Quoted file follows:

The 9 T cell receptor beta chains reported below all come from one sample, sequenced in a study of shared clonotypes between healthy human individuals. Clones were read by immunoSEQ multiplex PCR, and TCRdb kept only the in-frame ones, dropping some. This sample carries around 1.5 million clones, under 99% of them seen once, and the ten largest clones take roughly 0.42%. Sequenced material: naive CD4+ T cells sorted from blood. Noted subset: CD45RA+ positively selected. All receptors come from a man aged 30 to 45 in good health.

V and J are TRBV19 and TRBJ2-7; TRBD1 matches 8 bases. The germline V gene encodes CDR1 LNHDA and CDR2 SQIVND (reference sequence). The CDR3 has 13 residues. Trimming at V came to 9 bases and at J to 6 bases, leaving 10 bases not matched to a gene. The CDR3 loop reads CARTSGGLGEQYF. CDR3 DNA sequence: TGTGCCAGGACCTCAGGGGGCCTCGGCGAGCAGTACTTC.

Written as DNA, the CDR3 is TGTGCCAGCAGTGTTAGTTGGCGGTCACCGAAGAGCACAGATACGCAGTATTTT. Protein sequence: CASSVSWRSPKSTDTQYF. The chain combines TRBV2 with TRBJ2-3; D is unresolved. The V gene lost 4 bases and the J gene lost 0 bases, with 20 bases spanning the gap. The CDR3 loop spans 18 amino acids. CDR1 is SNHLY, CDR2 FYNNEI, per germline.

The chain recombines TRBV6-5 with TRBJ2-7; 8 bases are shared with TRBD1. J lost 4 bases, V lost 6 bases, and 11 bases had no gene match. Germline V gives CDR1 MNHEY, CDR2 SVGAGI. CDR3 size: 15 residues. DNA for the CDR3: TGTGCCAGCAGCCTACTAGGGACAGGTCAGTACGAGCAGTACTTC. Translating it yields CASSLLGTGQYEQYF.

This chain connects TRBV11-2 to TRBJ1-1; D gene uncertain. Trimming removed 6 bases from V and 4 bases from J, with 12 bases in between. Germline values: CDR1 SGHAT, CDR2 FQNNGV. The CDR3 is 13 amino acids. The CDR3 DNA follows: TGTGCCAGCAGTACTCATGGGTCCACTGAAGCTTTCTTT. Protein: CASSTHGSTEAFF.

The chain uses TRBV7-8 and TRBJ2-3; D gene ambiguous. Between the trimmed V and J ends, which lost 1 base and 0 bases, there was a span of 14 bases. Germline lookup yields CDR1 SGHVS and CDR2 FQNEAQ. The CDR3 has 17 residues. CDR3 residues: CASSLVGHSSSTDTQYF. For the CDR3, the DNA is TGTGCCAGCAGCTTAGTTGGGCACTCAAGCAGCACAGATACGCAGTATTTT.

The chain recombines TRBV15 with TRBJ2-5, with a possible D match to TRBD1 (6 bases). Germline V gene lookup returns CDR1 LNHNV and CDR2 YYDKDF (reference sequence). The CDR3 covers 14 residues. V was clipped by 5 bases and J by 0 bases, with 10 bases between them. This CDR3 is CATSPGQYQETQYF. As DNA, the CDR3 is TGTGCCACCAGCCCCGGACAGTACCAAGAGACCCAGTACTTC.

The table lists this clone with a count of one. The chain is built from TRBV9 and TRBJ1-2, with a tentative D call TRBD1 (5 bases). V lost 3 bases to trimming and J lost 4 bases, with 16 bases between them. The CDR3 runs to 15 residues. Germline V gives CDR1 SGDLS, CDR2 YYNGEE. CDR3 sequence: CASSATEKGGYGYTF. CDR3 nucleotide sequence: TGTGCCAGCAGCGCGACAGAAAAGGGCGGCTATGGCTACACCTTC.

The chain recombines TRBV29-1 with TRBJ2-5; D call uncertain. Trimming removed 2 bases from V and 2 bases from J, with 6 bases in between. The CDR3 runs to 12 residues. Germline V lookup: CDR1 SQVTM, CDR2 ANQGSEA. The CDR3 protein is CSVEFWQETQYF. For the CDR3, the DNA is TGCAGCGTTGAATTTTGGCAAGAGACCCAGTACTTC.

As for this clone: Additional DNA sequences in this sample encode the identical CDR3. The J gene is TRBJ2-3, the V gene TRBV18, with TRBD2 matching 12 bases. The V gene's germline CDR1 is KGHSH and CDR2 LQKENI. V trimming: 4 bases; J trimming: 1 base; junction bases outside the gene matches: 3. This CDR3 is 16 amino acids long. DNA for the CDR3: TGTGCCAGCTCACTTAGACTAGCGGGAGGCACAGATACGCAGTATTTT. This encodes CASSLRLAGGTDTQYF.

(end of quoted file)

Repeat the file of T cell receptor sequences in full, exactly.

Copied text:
The 9 T cell receptor beta chains reported below all come from one sample, sequenced in a study of shared clonotypes between healthy human individuals. Clones were read by immunoSEQ multiplex PCR, and TCRdb kept only the in-frame ones, dropping some. This sample carries around 1.5 million clones, under 99% of them seen once, and the ten largest clones take roughly 0.42%. Sequenced material: naive CD4+ T cells sorted from blood. Noted subset: CD45RA+ positively selected. All receptors come from a man aged 30 to 45 in good health.

V and J are TRBV19 and TRBJ2-7; TRBD1 matches 8 bases. The germline V gene encodes CDR1 LNHDA and CDR2 SQIVND (reference sequence). The CDR3 has 13 residues. Trimming at V came to 9 bases and at J to 6 bases, leaving 10 bases not matched to a gene. The CDR3 loop reads CARTSGGLGEQYF. CDR3 DNA sequence: TGTGCCAGGACCTCAGGGGGCCTCGGCGAGCAGTACTTC.

Written as DNA, the CDR3 is TGTGCCAGCAGTGTTAGTTGGCGGTCACCGAAGAGCACAGATACGCAGTATTTT. Protein sequence: CASSVSWRSPKSTDTQYF. The chain combines TRBV2 with TRBJ2-3; D is unresolved. The V gene lost 4 bases and the J gene lost 0 bases, with 20 bases spanning the gap. The CDR3 loop spans 18 amino acids. CDR1 is SNHLY, CDR2 FYNNEI, per germline.

The chain recombines TRBV6-5 with TRBJ2-7; 8 bases are shared with TRBD1. J lost 4 bases, V lost 6 bases, and 11 bases had no gene match. Germline V gives CDR1 MNHEY, CDR2 SVGAGI. CDR3 size: 15 residues. DNA for the CDR3: TGTGCCAGCAGCCTACTAGGGACAGGTCAGTACGAGCAGTACTTC. Translating it yields CASSLLGTGQYEQYF.

This chain connects TRBV11-2 to TRBJ1-1; D gene uncertain. Trimming removed 6 bases from V and 4 bases from J, with 12 bases in between. Germline values: CDR1 SGHAT, CDR2 FQNNGV. The CDR3 is 13 amino acids. The CDR3 DNA follows: TGTGCCAGCAGTACTCATGGGTCCACTGAAGCTTTCTTT. Protein: CASSTHGSTEAFF.

The chain uses TRBV7-8 and TRBJ2-3; D gene ambiguous. Between the trimmed V and J ends, which lost 1 base and 0 bases, there was a span of 14 bases. Germline lookup yields CDR1 SGHVS and CDR2 FQNEAQ. The CDR3 has 17 residues. CDR3 residues: CASSLVGHSSSTDTQYF. For the CDR3, the DNA is TGTGCCAGCAGCTTAGTTGGGCACTCAAGCAGCACAGATACGCAGTATTTT.

The chain recombines TRBV15 with TRBJ2-5, with a possible D match to TRBD1 (6 bases). Germline V gene lookup returns CDR1 LNHNV and CDR2 YYDKDF (reference sequence). The CDR3 covers 14 residues. V was clipped by 5 bases and J by 0 bases, with 10 bases between them. This CDR3 is CATSPGQYQETQYF. As DNA, the CDR3 is TGTGCCACCAGCCCCGGACAGTACCAAGAGACCCAGTACTTC.

The table lists this clone with a count of one. The chain is built from TRBV9 and TRBJ1-2, with a tentative D call TRBD1 (5 bases). V lost 3 bases to trimming and J lost 4 bases, with 16 bases between them. The CDR3 runs to 15 residues. Germline V gives CDR1 SGDLS, CDR2 YYNGEE. CDR3 sequence: CASSATEKGGYGYTF. CDR3 nucleotide sequence: TGTGCCAGCAGCGCGACAGAAAAGGGCGGCTATGGCTACACCTTC.

The chain recombines TRBV29-1 with TRBJ2-5; D call uncertain. Trimming removed 2 bases from V and 2 bases from J, with 6 bases in between. The CDR3 runs to 12 residues. Germline V lookup: CDR1 SQVTM, CDR2 ANQGSEA. The CDR3 protein is CSVEFWQETQYF. For the CDR3, the DNA is TGCAGCGTTGAATTTTGGCAAGAGACCCAGTACTTC.

As for this clone: Additional DNA sequences in this sample encode the identical CDR3. The J gene is TRBJ2-3, the V gene TRBV18, with TRBD2 matching 12 bases. The V gene's germline CDR1 is KGHSH and CDR2 LQKENI. V trimming: 4 bases; J trimming: 1 base; junction bases outside the gene matches: 3. This CDR3 is 16 amino acids long. DNA for the CDR3: TGTGCCAGCTCACTTAGACTAGCGGGAGGCACAGATACGCAGTATTTT. This encodes CASSLRLAGGTDTQYF.